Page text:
MIAMI – Cathay Pacific (CX) axes flights to select airports in some of the world’s busiest cities, including London, New York, and Washington DC. As with many airlines around the globe, such a move would help the carrier stay afloat as the pandemic continues to tread on.

In total, seven loss-making routes have been scrapped from the airline’s schedule. According to, an internal company memo refers to the move as permanent. The cuts also include Gatwick, Newark, Maldives, Brussels, and Dublin.

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A Slow Recovery ahead

A source, however, said that while the axed routes would certainly not return next year, once global travel returns to normal, they could be reinstated. This could be three years ahead, as industry officials have predicted that normal air travel levels will not return until 2024, with long-haul routes being the last to recover.

Cathay is still flying to London Heathrow (LHR), and JFK in New York, which are the two busiest airports in those cities. Still, some of the routes were among the first to be temporarily halted during the initial stages of the coronavirus pandemic, except Dublin, which was suspended in the midst of last year’s anti-government protests.

“As we have previously announced, we expect to operate well under 25 percent of 2019 passenger capacity in the first half of 2021 and below 50 percent for the entire year,” a Cathay spokeswoman told the news outlet. “After careful consideration, we believe it is unlikely we will operate flight services to these destinations in the near future. We remain in a very dynamic situation and we will continue to review our flight network.”

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Cathay Pacific and the Pandemic

In September, CX announced it would place 40% of its fleet in long-term storage. The move came as the passenger load factor at the airline had fallen below 20% for the first time this year, representing a 60% drop compared to August 2019. In turn, Additionally, available Seat Kilometres (ASK), which measures capacity, dropped by 92% for August.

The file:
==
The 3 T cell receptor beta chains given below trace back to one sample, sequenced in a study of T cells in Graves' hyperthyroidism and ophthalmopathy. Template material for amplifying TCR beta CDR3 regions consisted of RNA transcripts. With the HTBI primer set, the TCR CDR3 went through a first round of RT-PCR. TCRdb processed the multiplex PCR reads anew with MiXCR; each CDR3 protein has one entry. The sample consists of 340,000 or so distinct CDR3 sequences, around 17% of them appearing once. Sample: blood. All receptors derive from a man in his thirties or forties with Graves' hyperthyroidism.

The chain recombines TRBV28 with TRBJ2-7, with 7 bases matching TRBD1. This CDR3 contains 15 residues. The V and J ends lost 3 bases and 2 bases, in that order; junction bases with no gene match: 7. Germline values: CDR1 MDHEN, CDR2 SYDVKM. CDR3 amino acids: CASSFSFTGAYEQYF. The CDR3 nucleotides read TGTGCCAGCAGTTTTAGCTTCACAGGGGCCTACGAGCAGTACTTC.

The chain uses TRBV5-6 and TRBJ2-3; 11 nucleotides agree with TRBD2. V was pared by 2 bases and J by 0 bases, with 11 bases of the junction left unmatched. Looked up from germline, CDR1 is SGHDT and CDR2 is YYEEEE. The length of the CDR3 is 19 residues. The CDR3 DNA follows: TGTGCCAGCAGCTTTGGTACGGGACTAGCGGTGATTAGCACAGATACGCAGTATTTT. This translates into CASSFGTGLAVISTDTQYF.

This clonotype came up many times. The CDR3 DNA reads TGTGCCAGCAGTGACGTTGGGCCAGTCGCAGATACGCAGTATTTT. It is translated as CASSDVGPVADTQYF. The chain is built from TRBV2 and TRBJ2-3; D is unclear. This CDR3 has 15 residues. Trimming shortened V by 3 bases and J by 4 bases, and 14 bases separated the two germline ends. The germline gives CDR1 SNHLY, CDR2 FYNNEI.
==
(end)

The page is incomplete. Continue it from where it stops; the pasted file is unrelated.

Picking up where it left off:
The airline also recorded a loss of US$1.12bn for the six months ending June 30 due to the continued effects of the COVID-19 pandemic. In the same month, the airline’s CEO, Augustus Tang Kin-wing, said the restructuring of routes would be high on the agenda for its strategic review, which led to the elimination of over 6,000 jobs in October, as well as the closure of its regional brand Cathay Dragon (KA).

Cathay Pacific was the recipient of a US$5bn government-led bailout in early June, after record losses of US$1.2bn in Q1 and Q2 2020. These measures helped prevent major layoffs despite the current economic climate.

However, a source close to the airline said at the time that “in principle, the restructuring should be done in one go. But the carrier cannot rule out future cuts if the pandemic is still not under control or vaccine productions are delayed.”

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Hong Kong’s Flag Carrier

Cathay Pacific, with its headquarters and main hub located at Hong Kong International Airport (HKG), is the flag carrier of Hong Kong. Prior to the pandemic, the airline’s operations and branches, including codeshares and joint ventures, had scheduled passenger and freight services to more than 190 destinations in more than 60 countries worldwide.

The carrier owns a fleet consisting of the Airbus A330, Airbus A350, and Boeing 777 wide-body aircraft. Two versions of the Boeing 747 are handled by Cathay Pacific Cargo. Its now-defunct wholly-owned subsidiary KA flew to 44 destinations in the Asia-Pacific region at the height of its profitability, also from its Hong Kong base.

Cathay Pacific does plan to resume flying to most of KA’s regional destinations. On just 17 flights, the two brands overlapped, and much of the group’s flying to mainland China was performed by KA.

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